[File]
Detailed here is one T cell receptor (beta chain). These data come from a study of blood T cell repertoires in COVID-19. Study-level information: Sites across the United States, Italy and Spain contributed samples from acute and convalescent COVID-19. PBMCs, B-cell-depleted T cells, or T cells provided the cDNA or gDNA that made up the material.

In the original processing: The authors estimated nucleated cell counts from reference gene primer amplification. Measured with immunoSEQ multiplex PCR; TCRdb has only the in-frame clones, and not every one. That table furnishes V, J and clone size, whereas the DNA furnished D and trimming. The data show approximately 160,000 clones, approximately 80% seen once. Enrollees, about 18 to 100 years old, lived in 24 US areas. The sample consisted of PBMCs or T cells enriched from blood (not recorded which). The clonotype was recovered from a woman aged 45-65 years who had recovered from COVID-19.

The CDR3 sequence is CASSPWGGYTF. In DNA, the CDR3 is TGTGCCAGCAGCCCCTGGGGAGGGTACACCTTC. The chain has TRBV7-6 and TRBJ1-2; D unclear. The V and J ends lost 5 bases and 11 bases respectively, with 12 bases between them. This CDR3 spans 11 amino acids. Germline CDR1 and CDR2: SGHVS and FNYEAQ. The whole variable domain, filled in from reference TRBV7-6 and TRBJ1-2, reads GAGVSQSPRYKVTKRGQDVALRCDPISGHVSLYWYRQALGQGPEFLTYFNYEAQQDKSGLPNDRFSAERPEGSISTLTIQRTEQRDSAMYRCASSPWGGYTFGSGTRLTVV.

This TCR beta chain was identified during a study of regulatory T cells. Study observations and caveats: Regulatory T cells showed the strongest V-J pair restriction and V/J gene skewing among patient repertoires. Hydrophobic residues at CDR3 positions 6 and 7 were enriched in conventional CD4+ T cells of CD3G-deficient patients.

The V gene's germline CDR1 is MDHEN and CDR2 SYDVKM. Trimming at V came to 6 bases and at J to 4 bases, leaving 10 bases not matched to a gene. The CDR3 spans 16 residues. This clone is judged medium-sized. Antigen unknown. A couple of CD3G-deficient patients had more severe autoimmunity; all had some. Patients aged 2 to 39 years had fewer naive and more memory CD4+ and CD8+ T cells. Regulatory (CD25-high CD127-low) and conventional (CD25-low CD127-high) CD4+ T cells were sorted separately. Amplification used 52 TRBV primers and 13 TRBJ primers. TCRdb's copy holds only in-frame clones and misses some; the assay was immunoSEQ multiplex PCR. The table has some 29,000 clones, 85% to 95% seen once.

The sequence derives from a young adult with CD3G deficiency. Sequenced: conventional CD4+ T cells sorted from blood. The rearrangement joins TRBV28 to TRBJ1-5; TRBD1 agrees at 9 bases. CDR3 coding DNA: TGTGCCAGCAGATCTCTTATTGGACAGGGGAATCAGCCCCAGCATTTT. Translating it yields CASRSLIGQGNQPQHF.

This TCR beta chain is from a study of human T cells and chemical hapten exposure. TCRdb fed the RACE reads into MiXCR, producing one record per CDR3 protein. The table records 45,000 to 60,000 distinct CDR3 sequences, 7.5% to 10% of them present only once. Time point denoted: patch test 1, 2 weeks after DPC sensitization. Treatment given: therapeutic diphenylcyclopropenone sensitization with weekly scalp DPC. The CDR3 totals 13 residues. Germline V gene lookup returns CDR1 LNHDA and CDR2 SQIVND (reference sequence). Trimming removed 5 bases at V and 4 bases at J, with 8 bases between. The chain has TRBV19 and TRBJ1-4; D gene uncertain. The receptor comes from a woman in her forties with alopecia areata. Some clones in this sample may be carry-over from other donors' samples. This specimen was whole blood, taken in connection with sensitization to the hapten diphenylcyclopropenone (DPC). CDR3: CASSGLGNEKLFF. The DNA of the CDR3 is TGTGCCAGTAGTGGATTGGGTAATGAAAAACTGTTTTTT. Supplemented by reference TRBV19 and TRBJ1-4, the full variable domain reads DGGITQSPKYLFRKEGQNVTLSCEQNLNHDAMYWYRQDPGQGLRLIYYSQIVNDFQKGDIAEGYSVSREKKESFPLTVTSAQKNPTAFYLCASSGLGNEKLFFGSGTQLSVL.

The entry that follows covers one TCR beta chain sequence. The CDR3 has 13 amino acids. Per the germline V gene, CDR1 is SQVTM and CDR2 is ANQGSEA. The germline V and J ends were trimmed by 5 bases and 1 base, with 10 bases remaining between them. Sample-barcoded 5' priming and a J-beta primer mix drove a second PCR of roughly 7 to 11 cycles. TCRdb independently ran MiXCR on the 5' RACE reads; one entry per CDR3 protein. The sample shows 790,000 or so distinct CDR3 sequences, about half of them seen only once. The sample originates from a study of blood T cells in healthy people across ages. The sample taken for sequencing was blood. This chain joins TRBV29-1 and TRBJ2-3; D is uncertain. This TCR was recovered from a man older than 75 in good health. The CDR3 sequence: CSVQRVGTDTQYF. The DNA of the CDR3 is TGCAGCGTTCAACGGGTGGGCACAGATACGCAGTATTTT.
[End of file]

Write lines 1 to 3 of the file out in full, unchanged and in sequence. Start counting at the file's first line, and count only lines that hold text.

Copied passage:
Detailed here is one T cell receptor (beta chain). These data come from a study of blood T cell repertoires in COVID-19. Study-level information: Sites across the United States, Italy and Spain contributed samples from acute and convalescent COVID-19. PBMCs, B-cell-depleted T cells, or T cells provided the cDNA or gDNA that made up the material.

In the original processing: The authors estimated nucleated cell counts from reference gene primer amplification. Measured with immunoSEQ multiplex PCR; TCRdb has only the in-frame clones, and not every one. That table furnishes V, J and clone size, whereas the DNA furnished D and trimming. The data show approximately 160,000 clones, approximately 80% seen once. Enrollees, about 18 to 100 years old, lived in 24 US areas. The sample consisted of PBMCs or T cells enriched from blood (not recorded which). The clonotype was recovered from a woman aged 45-65 years who had recovered from COVID-19.

The CDR3 sequence is CASSPWGGYTF. In DNA, the CDR3 is TGTGCCAGCAGCCCCTGGGGAGGGTACACCTTC. The chain has TRBV7-6 and TRBJ1-2; D unclear. The V and J ends lost 5 bases and 11 bases respectively, with 12 bases between them. This CDR3 spans 11 amino acids. Germline CDR1 and CDR2: SGHVS and FNYEAQ. The whole variable domain, filled in from reference TRBV7-6 and TRBJ1-2, reads GAGVSQSPRYKVTKRGQDVALRCDPISGHVSLYWYRQALGQGPEFLTYFNYEAQQDKSGLPNDRFSAERPEGSISTLTIQRTEQRDSAMYRCASSPWGGYTFGSGTRLTVV.